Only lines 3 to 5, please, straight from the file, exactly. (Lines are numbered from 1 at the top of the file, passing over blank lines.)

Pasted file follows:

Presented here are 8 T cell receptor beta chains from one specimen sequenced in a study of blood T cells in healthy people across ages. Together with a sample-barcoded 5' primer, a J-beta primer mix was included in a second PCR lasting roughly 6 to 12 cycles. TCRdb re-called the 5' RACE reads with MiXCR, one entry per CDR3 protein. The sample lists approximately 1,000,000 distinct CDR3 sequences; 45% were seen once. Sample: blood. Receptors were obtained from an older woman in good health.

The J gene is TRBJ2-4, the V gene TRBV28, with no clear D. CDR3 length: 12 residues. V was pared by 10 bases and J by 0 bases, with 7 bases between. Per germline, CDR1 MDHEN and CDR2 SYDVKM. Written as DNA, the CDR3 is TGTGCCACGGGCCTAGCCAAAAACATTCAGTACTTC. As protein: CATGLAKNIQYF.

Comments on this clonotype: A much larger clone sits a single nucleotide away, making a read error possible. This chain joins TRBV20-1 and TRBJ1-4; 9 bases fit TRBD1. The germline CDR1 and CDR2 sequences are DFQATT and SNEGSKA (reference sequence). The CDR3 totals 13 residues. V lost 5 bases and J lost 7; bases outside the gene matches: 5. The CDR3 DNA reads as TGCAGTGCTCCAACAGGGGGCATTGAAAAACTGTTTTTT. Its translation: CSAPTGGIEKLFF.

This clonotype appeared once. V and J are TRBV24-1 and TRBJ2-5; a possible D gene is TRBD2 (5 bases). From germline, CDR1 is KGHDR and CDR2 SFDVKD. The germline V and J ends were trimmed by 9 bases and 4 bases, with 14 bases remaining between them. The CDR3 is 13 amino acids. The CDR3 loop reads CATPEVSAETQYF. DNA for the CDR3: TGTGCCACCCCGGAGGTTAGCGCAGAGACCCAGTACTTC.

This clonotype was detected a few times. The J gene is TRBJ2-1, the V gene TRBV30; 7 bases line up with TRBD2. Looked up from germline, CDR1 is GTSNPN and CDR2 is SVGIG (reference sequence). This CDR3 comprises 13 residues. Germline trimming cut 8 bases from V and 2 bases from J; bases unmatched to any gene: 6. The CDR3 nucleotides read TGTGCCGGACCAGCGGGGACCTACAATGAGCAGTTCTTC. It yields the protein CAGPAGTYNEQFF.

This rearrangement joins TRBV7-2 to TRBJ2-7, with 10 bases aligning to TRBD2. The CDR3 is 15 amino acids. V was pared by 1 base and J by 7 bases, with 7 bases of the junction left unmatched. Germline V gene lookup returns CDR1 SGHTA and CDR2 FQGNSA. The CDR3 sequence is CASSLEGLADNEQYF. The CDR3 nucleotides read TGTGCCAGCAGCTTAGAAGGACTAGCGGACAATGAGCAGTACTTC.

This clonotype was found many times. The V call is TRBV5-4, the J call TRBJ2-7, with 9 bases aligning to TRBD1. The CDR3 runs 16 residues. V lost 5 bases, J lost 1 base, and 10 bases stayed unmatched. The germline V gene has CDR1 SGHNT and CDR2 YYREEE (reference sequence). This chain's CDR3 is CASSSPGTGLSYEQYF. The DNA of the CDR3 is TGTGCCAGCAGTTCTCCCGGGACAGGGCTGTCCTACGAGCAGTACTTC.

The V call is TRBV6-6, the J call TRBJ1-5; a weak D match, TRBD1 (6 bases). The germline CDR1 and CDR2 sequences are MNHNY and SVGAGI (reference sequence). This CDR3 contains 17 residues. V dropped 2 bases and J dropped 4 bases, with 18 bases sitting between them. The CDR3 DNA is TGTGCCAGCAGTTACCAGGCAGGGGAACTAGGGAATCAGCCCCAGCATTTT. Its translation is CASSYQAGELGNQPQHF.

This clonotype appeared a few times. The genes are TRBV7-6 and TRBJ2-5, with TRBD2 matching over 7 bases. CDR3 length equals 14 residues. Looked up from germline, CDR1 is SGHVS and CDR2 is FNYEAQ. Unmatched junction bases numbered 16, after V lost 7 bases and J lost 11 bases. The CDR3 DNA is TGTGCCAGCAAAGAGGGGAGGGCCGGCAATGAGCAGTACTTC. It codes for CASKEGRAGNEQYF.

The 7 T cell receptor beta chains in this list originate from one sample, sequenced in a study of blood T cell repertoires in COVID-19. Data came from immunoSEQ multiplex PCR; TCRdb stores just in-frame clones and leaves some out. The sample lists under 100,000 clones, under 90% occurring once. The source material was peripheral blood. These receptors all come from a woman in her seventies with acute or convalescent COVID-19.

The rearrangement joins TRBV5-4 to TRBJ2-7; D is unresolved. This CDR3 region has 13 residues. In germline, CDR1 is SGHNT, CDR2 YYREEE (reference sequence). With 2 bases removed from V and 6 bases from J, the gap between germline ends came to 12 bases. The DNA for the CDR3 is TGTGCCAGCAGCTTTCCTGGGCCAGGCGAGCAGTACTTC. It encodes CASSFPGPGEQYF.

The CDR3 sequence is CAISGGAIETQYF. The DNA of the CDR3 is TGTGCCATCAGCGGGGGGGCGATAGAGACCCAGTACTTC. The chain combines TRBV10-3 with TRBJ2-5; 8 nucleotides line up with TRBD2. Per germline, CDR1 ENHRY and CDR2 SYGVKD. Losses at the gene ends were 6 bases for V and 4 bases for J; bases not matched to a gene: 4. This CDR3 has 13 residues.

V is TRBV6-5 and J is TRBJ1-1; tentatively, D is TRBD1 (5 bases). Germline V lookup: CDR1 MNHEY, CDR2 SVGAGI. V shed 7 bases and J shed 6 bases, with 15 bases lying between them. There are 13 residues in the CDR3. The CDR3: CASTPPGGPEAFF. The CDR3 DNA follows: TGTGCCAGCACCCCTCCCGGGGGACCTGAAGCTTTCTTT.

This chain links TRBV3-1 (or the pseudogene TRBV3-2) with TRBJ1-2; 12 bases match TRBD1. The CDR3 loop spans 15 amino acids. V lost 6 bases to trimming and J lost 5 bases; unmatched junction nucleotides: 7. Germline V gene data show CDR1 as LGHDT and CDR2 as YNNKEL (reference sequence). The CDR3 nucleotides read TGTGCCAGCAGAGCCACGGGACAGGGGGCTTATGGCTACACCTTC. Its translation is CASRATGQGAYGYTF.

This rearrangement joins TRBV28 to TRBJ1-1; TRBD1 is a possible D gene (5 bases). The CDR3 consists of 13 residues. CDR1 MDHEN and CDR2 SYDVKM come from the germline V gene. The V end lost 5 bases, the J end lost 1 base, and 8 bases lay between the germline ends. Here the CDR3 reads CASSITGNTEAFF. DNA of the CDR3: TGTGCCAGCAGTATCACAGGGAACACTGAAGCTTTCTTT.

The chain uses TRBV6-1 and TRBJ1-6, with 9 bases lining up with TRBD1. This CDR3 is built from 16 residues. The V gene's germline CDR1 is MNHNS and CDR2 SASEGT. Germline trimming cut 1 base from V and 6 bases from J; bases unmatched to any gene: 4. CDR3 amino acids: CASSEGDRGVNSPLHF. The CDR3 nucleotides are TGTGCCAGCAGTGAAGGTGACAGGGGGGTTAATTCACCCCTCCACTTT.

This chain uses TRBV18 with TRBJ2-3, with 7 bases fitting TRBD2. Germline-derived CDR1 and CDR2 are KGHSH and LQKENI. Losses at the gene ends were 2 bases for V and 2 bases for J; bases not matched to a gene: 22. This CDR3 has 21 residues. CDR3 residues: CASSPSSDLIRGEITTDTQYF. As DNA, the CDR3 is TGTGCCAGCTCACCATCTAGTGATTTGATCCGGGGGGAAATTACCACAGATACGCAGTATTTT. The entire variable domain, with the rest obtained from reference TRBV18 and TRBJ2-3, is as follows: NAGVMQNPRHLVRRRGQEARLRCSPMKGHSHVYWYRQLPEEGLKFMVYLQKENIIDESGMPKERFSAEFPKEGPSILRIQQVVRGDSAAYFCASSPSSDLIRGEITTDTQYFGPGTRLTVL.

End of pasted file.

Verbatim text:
Comments on this clonotype: A much larger clone sits a single nucleotide away, making a read error possible. This chain joins TRBV20-1 and TRBJ1-4; 9 bases fit TRBD1. The germline CDR1 and CDR2 sequences are DFQATT and SNEGSKA (reference sequence). The CDR3 totals 13 residues. V lost 5 bases and J lost 7; bases outside the gene matches: 5. The CDR3 DNA reads as TGCAGTGCTCCAACAGGGGGCATTGAAAAACTGTTTTTT. Its translation: CSAPTGGIEKLFF.

This clonotype appeared once. V and J are TRBV24-1 and TRBJ2-5; a possible D gene is TRBD2 (5 bases). From germline, CDR1 is KGHDR and CDR2 SFDVKD. The germline V and J ends were trimmed by 9 bases and 4 bases, with 14 bases remaining between them. The CDR3 is 13 amino acids. The CDR3 loop reads CATPEVSAETQYF. DNA for the CDR3: TGTGCCACCCCGGAGGTTAGCGCAGAGACCCAGTACTTC.

This clonotype was detected a few times. The J gene is TRBJ2-1, the V gene TRBV30; 7 bases line up with TRBD2. Looked up from germline, CDR1 is GTSNPN and CDR2 is SVGIG (reference sequence). This CDR3 comprises 13 residues. Germline trimming cut 8 bases from V and 2 bases from J; bases unmatched to any gene: 6. The CDR3 nucleotides read TGTGCCGGACCAGCGGGGACCTACAATGAGCAGTTCTTC. It yields the protein CAGPAGTYNEQFF.